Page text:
Are North Korean Hackers Amping Up Crypto Attacks?


by Catherine

The recent crypto price rally is not the only thing going up; hackers from North Korea have also been upping their momentum in crypto cyber attacks, which is something we never want up. To understand more on how their crypto raids go into financing the development of its weapons and illegal nuclear and ballistic missile activities, check out this article.

One of the largest crypto heist of its kind in history, according to the Federal Bureau of Investigation (FBI), is Axie Infinity. Just last March, Ronin, the underlying blockchain that powers the game, was raided by North Korean hacking syndicates, the Lazarus Group and APT38, and made off with about $620M. The FBI vowed to “continue to expose and combat [North Korea’s] use of illicit activities ─ including cyber crime and cryptocurrency theft ─ to generate revenue for the regime”. The absence of international crypto regulations and sanctions are not aiding the fight against these digital attackers.

The Financial Times pointed out that “it also highlights the opportunities afforded by the unregulated world of crypto to many other rogue regimes and criminal actors…with experts warning that the problem is likely to get worse over the decade as crypto exchanges are increasingly decentralised and more goods and services ─ legal and illicit ─ are made available for purchase with cryptocurrency.”

Allison Owen, a research analyst at RUSI’s Centre for Financial Crime and Security Studies, expressed that even though countries are moving in the right direction, North Korea will persist in finding creative ways to evade sanction. It is evident that cyber attacks from North Korea are increasingly more frequent as years go by. The South Korean National Intelligence Service estimates that Pyongyang has stolen about USD$1.72B in crypto worldwide since 2017.

With regards to the threat that North Korea poses and more, Radio Free Asia (RFA) Korean recently spoke with the U.S. Ambassador at Large for Cyberspace and Digital Policy, Nathaniel C. Fick.

Nathaniel explained that, “Kim Jong Un has been explicit in talking about his desire to see an exponential increase in the size of his nuclear arsenal and that would require an increase in the ballistic missile forces including ICBMs. So I think we can anticipate an increase in malicious cyber activity in order to fund that military buildup. So our working assumption is that North Korea will remain a capable, destabilising, and dangerously irresponsible cyber actor globally this year.”

He expressed concerns about North Korea’s focus on decentralised financial exchanges, crypto ones in particular. According to Nathaniel, since they are “new financial instruments where regulation is still developing”, they are “comparatively easy to penetrate and disruptive.”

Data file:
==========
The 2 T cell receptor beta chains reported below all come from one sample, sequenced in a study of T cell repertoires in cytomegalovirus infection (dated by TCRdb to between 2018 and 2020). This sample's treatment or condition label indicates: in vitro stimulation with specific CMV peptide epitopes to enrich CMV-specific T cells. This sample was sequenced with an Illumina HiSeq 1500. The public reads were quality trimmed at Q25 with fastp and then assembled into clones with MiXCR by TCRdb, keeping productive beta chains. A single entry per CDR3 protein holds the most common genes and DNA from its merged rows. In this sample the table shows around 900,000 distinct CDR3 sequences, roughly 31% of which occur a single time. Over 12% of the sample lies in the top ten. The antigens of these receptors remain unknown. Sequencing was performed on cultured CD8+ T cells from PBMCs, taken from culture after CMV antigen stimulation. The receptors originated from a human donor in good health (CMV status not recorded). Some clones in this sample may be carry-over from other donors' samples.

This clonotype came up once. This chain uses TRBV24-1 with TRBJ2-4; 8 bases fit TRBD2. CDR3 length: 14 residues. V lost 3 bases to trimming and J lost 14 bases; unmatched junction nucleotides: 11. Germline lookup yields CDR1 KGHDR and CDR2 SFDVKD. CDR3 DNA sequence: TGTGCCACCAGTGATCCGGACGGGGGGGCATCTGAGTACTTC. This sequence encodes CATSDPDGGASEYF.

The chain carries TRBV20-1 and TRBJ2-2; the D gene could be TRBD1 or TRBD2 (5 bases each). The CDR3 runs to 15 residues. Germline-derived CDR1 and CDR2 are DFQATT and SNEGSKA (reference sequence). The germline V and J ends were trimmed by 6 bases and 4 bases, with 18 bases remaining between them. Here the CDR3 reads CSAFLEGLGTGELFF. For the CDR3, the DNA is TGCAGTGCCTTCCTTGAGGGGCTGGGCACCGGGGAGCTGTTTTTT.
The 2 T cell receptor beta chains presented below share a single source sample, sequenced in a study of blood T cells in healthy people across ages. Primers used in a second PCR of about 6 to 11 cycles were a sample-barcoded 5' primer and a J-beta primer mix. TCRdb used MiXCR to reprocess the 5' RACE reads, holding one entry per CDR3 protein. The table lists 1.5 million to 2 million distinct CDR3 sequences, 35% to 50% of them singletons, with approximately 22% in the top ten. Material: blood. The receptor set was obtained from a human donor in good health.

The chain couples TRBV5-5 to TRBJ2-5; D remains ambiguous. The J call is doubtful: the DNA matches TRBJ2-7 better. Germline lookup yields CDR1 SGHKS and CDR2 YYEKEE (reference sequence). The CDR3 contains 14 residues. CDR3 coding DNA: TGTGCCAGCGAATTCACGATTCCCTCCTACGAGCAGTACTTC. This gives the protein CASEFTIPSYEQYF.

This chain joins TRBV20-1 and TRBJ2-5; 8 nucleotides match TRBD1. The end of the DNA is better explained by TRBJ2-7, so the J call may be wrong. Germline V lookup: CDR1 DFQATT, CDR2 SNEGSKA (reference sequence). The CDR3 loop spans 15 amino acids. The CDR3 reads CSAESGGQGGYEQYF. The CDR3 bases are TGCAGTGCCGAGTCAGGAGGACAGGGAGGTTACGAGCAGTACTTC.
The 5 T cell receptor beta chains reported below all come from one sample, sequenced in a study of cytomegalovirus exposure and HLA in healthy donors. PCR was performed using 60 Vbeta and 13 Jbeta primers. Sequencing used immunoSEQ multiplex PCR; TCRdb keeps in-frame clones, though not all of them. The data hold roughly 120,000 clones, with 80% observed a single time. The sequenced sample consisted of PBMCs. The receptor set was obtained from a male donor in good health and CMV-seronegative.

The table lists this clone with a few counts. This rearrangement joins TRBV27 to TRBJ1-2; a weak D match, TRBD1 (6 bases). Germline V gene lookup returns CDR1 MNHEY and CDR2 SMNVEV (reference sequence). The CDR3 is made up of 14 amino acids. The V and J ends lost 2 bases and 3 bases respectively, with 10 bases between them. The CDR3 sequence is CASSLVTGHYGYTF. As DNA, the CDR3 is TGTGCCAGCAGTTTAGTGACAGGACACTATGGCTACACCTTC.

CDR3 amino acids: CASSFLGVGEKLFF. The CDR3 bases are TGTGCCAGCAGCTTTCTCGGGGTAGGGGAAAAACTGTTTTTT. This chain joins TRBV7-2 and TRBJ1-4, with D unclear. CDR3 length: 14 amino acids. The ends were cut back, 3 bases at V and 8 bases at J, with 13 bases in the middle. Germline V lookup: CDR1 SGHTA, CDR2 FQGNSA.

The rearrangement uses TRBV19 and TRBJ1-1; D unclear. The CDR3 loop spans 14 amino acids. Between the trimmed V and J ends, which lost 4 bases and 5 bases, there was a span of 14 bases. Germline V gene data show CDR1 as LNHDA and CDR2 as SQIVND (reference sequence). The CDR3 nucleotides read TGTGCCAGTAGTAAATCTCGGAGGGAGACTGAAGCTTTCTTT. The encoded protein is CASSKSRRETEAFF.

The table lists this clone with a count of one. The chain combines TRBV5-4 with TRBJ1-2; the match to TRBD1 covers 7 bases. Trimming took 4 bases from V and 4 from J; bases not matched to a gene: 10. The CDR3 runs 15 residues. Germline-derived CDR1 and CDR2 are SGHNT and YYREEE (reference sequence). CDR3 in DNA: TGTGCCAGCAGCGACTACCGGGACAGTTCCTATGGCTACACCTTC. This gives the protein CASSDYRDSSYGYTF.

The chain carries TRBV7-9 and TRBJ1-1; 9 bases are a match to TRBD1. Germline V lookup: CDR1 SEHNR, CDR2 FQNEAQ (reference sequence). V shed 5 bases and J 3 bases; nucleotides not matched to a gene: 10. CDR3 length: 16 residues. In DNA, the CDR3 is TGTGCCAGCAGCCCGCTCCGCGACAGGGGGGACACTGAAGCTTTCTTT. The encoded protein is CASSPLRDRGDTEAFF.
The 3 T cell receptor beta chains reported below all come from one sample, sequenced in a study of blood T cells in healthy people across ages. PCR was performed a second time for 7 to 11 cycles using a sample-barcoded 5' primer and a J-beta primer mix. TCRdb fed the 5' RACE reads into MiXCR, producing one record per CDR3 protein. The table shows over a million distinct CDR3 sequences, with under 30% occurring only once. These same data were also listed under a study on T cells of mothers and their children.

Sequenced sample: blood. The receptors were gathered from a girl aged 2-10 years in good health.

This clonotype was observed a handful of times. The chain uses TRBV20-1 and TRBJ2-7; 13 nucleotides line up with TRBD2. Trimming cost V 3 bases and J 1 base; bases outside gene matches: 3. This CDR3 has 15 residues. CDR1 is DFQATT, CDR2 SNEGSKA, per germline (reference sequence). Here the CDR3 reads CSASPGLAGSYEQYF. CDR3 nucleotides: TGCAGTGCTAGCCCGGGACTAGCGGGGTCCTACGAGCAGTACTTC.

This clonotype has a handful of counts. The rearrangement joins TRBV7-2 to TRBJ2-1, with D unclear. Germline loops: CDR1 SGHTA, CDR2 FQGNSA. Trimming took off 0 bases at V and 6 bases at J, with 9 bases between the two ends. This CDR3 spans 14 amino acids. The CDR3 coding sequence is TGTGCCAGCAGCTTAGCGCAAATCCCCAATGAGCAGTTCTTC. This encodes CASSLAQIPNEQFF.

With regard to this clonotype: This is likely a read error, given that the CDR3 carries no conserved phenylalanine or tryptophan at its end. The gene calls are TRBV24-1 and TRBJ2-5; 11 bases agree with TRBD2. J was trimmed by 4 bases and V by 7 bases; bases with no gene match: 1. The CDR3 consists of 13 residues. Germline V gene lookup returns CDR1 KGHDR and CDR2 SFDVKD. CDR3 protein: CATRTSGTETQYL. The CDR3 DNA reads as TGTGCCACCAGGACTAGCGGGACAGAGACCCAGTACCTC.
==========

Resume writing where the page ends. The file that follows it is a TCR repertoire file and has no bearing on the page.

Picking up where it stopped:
Their latest attack happened just a couple of days ago. The North Korean Lazarus Group behind the Harmony exploit last June, attempted to launder another 17,278 Ethereum (ETH), valued at over $27M. This brings the total cashout attempt to close to $91M out of a total of $100M stolen. Fortunately, most of the funds were frozen by the security teams reportedly.

ZachXBT, a blockchain security researcher, posted on Twitter the evidence of $17.7M being moved through the two mixing tools and onto exchanges. When he discovered another address moving $10M worth of ETH, he followed up on his tweet.

The interception by Zach and the security teams at the unnamed exchanges received praise by the crypto community for being vigilant and being on the lookout. As to what will happen to the funds frozen by the crypto exchange security teams is still unclear ─ they might be returned to Harmony or turned over to the FBI so their security researchers can gain valuable insights and more information on the attackers.

And before this attack took place? Just in the mid of this month, the same group of North Korean hackers moved $63.5M (~41,000ETH) from the Harmony bridge hack through Railgun before consolidating funds and depositing on three different exchanges.

The frequency at which the North Korean hackers strike seems to be on a gradual incline and that is worrying. The Financial Times also mentioned that one of the “worrying trends in the industry that are likely to play into the hands of the North Koreans…include the increasing prevalence of decentralised exchanges, which are harder for law enforcement agencies to target…”

The first month of 2023 is coming to a close but it does not look like crypto attacks by the North Korean hackers will come to a close or a stop any time soon, if ever. How long will we be at the mercy of their digital claws? What are your thoughts?

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